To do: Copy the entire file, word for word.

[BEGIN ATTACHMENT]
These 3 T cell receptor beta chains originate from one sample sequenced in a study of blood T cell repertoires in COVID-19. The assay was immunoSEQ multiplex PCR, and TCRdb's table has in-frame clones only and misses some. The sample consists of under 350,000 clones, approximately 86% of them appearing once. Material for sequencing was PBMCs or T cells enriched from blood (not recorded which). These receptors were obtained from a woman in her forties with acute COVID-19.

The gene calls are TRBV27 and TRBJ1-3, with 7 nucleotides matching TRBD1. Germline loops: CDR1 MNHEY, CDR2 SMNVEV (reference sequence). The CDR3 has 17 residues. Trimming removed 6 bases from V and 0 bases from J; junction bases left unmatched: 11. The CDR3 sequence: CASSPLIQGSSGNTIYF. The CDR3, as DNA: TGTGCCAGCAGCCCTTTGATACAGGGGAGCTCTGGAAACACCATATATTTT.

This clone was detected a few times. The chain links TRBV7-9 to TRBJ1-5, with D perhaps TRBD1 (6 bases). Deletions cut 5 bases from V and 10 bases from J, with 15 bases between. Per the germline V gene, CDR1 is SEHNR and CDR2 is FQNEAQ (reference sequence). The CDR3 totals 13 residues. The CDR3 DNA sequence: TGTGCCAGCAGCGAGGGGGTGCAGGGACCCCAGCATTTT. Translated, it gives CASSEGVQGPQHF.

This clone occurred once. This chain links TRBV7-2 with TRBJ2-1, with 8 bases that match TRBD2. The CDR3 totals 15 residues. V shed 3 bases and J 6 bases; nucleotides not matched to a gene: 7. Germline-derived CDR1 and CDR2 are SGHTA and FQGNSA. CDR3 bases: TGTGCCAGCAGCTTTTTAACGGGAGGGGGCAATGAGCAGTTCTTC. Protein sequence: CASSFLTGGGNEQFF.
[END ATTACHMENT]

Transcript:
These 3 T cell receptor beta chains originate from one sample sequenced in a study of blood T cell repertoires in COVID-19. The assay was immunoSEQ multiplex PCR, and TCRdb's table has in-frame clones only and misses some. The sample consists of under 350,000 clones, approximately 86% of them appearing once. Material for sequencing was PBMCs or T cells enriched from blood (not recorded which). These receptors were obtained from a woman in her forties with acute COVID-19.

The gene calls are TRBV27 and TRBJ1-3, with 7 nucleotides matching TRBD1. Germline loops: CDR1 MNHEY, CDR2 SMNVEV (reference sequence). The CDR3 has 17 residues. Trimming removed 6 bases from V and 0 bases from J; junction bases left unmatched: 11. The CDR3 sequence: CASSPLIQGSSGNTIYF. The CDR3, as DNA: TGTGCCAGCAGCCCTTTGATACAGGGGAGCTCTGGAAACACCATATATTTT.

This clone was detected a few times. The chain links TRBV7-9 to TRBJ1-5, with D perhaps TRBD1 (6 bases). Deletions cut 5 bases from V and 10 bases from J, with 15 bases between. Per the germline V gene, CDR1 is SEHNR and CDR2 is FQNEAQ (reference sequence). The CDR3 totals 13 residues. The CDR3 DNA sequence: TGTGCCAGCAGCGAGGGGGTGCAGGGACCCCAGCATTTT. Translated, it gives CASSEGVQGPQHF.

This clone occurred once. This chain links TRBV7-2 with TRBJ2-1, with 8 bases that match TRBD2. The CDR3 totals 15 residues. V shed 3 bases and J 6 bases; nucleotides not matched to a gene: 7. Germline-derived CDR1 and CDR2 are SGHTA and FQGNSA. CDR3 bases: TGTGCCAGCAGCTTTTTAACGGGAGGGGGCAATGAGCAGTTCTTC. Protein sequence: CASSFLTGGGNEQFF.